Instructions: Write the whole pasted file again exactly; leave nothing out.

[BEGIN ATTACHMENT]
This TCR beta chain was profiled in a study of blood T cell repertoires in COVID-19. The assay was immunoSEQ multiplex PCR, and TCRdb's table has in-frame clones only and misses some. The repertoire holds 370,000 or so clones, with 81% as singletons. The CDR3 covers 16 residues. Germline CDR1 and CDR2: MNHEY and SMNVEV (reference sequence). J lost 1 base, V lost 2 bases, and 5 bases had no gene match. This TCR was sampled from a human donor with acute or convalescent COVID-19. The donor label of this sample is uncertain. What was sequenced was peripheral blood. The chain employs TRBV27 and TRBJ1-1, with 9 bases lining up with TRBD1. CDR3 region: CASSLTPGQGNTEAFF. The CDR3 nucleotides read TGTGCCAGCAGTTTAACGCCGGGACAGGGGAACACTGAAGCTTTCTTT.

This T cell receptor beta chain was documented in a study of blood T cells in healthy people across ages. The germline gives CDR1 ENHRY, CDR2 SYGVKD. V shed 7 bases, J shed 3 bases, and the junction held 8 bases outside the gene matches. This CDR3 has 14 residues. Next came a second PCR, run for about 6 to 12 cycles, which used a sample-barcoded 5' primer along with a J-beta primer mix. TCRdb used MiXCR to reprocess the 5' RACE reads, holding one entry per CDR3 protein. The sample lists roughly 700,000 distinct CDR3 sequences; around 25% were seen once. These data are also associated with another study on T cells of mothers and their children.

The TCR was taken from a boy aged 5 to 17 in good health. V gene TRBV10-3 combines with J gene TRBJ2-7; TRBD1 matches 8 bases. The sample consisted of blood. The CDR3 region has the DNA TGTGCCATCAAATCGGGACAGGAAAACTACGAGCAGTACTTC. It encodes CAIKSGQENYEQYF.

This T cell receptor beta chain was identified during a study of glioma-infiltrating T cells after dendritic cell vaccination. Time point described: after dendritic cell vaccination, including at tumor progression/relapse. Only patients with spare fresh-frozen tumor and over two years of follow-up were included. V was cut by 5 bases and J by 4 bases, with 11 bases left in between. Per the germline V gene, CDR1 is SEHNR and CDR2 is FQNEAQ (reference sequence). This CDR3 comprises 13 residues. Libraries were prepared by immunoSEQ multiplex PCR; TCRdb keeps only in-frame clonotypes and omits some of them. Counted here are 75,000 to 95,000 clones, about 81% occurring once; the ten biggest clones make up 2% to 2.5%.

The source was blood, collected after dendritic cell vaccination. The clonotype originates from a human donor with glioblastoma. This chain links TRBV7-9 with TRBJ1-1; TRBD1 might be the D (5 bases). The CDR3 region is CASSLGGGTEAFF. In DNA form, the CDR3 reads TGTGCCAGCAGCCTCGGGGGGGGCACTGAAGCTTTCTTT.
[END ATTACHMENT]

This TCR beta chain was profiled in a study of blood T cell repertoires in COVID-19. The assay was immunoSEQ multiplex PCR, and TCRdb's table has in-frame clones only and misses some. The repertoire holds 370,000 or so clones, with 81% as singletons. The CDR3 covers 16 residues. Germline CDR1 and CDR2: MNHEY and SMNVEV (reference sequence). J lost 1 base, V lost 2 bases, and 5 bases had no gene match. This TCR was sampled from a human donor with acute or convalescent COVID-19. The donor label of this sample is uncertain. What was sequenced was peripheral blood. The chain employs TRBV27 and TRBJ1-1, with 9 bases lining up with TRBD1. CDR3 region: CASSLTPGQGNTEAFF. The CDR3 nucleotides read TGTGCCAGCAGTTTAACGCCGGGACAGGGGAACACTGAAGCTTTCTTT.

This T cell receptor beta chain was documented in a study of blood T cells in healthy people across ages. The germline gives CDR1 ENHRY, CDR2 SYGVKD. V shed 7 bases, J shed 3 bases, and the junction held 8 bases outside the gene matches. This CDR3 has 14 residues. Next came a second PCR, run for about 6 to 12 cycles, which used a sample-barcoded 5' primer along with a J-beta primer mix. TCRdb used MiXCR to reprocess the 5' RACE reads, holding one entry per CDR3 protein. The sample lists roughly 700,000 distinct CDR3 sequences; around 25% were seen once. These data are also associated with another study on T cells of mothers and their children.

The TCR was taken from a boy aged 5 to 17 in good health. V gene TRBV10-3 combines with J gene TRBJ2-7; TRBD1 matches 8 bases. The sample consisted of blood. The CDR3 region has the DNA TGTGCCATCAAATCGGGACAGGAAAACTACGAGCAGTACTTC. It encodes CAIKSGQENYEQYF.

This T cell receptor beta chain was identified during a study of glioma-infiltrating T cells after dendritic cell vaccination. Time point described: after dendritic cell vaccination, including at tumor progression/relapse. Only patients with spare fresh-frozen tumor and over two years of follow-up were included. V was cut by 5 bases and J by 4 bases, with 11 bases left in between. Per the germline V gene, CDR1 is SEHNR and CDR2 is FQNEAQ (reference sequence). This CDR3 comprises 13 residues. Libraries were prepared by immunoSEQ multiplex PCR; TCRdb keeps only in-frame clonotypes and omits some of them. Counted here are 75,000 to 95,000 clones, about 81% occurring once; the ten biggest clones make up 2% to 2.5%.

The source was blood, collected after dendritic cell vaccination. The clonotype originates from a human donor with glioblastoma. This chain links TRBV7-9 with TRBJ1-1; TRBD1 might be the D (5 bases). The CDR3 region is CASSLGGGTEAFF. In DNA form, the CDR3 reads TGTGCCAGCAGCCTCGGGGGGGGCACTGAAGCTTTCTTT.